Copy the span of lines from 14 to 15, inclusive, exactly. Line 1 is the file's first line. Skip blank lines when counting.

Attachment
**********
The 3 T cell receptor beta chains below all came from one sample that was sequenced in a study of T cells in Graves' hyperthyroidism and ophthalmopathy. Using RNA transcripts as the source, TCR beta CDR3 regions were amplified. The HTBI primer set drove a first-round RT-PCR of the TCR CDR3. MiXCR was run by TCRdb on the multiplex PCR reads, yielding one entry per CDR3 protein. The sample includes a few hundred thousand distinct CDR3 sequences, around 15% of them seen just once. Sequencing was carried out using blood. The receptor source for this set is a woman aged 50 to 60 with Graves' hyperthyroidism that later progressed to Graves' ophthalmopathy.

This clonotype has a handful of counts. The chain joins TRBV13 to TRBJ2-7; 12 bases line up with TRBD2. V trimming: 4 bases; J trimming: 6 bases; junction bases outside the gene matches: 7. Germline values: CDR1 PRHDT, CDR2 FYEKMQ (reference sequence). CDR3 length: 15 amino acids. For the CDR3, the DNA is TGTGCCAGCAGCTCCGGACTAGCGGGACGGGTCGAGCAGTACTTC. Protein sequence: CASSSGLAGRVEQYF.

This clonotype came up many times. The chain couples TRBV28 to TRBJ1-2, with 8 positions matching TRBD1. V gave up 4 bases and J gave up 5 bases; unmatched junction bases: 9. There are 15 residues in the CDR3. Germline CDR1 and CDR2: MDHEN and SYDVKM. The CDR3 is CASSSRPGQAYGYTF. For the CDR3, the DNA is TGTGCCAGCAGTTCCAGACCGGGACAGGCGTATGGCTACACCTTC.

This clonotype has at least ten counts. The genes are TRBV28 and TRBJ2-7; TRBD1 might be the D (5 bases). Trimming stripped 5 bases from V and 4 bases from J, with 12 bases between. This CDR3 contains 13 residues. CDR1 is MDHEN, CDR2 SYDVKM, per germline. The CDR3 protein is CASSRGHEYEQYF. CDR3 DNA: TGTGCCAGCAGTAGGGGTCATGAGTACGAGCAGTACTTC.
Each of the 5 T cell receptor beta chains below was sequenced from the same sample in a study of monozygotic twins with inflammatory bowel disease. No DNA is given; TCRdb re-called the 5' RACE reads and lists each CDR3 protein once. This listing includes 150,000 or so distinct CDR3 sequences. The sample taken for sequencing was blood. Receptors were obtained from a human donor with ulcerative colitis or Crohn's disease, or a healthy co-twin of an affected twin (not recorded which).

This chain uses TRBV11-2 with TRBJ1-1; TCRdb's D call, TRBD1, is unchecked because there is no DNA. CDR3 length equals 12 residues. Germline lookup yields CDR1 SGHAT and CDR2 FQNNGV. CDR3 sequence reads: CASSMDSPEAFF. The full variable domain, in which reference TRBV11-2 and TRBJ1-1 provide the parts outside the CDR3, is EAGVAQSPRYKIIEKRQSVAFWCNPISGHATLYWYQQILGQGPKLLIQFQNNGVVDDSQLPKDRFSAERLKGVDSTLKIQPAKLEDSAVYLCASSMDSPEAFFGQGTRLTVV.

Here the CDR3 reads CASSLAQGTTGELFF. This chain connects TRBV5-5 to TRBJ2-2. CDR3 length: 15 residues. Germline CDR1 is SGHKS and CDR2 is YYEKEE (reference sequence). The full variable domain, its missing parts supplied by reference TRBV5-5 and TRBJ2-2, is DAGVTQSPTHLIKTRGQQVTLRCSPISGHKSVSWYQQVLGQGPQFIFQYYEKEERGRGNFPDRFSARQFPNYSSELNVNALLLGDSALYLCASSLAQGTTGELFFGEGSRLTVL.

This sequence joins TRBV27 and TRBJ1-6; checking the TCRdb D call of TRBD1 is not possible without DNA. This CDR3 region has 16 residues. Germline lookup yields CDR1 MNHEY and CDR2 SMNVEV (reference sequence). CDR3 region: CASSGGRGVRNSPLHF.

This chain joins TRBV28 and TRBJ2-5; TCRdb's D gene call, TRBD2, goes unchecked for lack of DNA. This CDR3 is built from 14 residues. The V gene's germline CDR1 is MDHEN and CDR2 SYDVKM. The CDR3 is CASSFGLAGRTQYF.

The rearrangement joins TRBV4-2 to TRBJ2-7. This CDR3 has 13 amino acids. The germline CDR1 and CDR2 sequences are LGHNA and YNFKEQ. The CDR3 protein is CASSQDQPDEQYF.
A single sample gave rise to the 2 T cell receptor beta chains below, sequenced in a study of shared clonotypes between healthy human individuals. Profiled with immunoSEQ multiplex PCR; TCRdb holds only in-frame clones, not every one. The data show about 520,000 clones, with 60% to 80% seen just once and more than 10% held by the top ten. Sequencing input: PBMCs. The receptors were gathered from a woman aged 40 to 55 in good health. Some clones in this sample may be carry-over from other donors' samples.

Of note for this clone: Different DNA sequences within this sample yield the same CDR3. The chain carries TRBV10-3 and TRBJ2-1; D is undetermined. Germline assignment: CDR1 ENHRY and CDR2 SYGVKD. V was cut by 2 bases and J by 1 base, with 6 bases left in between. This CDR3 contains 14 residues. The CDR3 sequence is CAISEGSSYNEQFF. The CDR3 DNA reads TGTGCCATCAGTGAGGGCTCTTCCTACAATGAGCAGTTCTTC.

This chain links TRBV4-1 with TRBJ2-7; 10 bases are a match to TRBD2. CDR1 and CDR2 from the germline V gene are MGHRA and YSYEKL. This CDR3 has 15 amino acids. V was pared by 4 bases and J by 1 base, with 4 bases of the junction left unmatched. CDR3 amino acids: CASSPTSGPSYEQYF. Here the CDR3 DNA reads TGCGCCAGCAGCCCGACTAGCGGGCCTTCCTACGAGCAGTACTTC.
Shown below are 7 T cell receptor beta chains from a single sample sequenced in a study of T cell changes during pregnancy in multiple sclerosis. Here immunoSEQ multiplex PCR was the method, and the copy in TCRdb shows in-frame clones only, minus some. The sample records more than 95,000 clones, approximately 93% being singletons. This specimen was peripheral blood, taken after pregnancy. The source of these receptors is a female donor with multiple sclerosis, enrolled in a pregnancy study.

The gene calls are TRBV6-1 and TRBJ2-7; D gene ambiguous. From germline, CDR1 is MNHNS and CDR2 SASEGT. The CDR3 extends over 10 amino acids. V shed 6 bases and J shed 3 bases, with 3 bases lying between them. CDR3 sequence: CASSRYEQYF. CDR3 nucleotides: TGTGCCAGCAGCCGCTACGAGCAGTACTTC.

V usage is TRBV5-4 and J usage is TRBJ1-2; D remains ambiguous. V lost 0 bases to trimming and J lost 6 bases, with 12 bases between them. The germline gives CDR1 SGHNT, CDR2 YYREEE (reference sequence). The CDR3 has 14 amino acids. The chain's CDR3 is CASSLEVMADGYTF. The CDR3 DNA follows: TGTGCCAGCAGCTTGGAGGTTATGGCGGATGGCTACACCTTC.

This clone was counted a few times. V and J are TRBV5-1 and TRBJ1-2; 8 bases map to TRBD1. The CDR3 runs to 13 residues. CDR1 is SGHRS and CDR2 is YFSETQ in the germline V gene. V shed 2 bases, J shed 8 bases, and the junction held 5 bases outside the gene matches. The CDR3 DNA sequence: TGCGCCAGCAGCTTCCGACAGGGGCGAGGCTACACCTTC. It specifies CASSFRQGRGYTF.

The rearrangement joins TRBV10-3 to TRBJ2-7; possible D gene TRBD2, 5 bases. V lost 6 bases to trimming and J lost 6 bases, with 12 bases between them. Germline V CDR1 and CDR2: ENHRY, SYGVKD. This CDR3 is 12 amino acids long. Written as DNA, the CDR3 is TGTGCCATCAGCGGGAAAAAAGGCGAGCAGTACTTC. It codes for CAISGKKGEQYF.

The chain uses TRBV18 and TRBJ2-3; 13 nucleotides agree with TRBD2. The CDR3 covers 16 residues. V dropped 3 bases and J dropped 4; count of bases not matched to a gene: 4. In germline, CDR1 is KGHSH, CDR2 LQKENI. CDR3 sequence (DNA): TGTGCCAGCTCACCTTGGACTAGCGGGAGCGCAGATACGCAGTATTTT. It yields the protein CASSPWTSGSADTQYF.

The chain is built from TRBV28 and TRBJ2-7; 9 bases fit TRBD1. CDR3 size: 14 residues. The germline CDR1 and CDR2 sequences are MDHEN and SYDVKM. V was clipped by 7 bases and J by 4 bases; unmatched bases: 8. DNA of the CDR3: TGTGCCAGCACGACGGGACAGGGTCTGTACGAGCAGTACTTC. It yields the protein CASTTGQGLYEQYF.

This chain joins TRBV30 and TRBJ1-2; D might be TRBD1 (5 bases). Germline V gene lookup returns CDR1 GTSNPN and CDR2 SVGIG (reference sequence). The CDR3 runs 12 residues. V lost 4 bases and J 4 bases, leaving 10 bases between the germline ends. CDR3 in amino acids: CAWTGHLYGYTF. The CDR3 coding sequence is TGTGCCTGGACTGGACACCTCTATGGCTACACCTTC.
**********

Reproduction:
Shown below are 7 T cell receptor beta chains from a single sample sequenced in a study of T cell changes during pregnancy in multiple sclerosis. Here immunoSEQ multiplex PCR was the method, and the copy in TCRdb shows in-frame clones only, minus some. The sample records more than 95,000 clones, approximately 93% being singletons. This specimen was peripheral blood, taken after pregnancy. The source of these receptors is a female donor with multiple sclerosis, enrolled in a pregnancy study.

The gene calls are TRBV6-1 and TRBJ2-7; D gene ambiguous. From germline, CDR1 is MNHNS and CDR2 SASEGT. The CDR3 extends over 10 amino acids. V shed 6 bases and J shed 3 bases, with 3 bases lying between them. CDR3 sequence: CASSRYEQYF. CDR3 nucleotides: TGTGCCAGCAGCCGCTACGAGCAGTACTTC.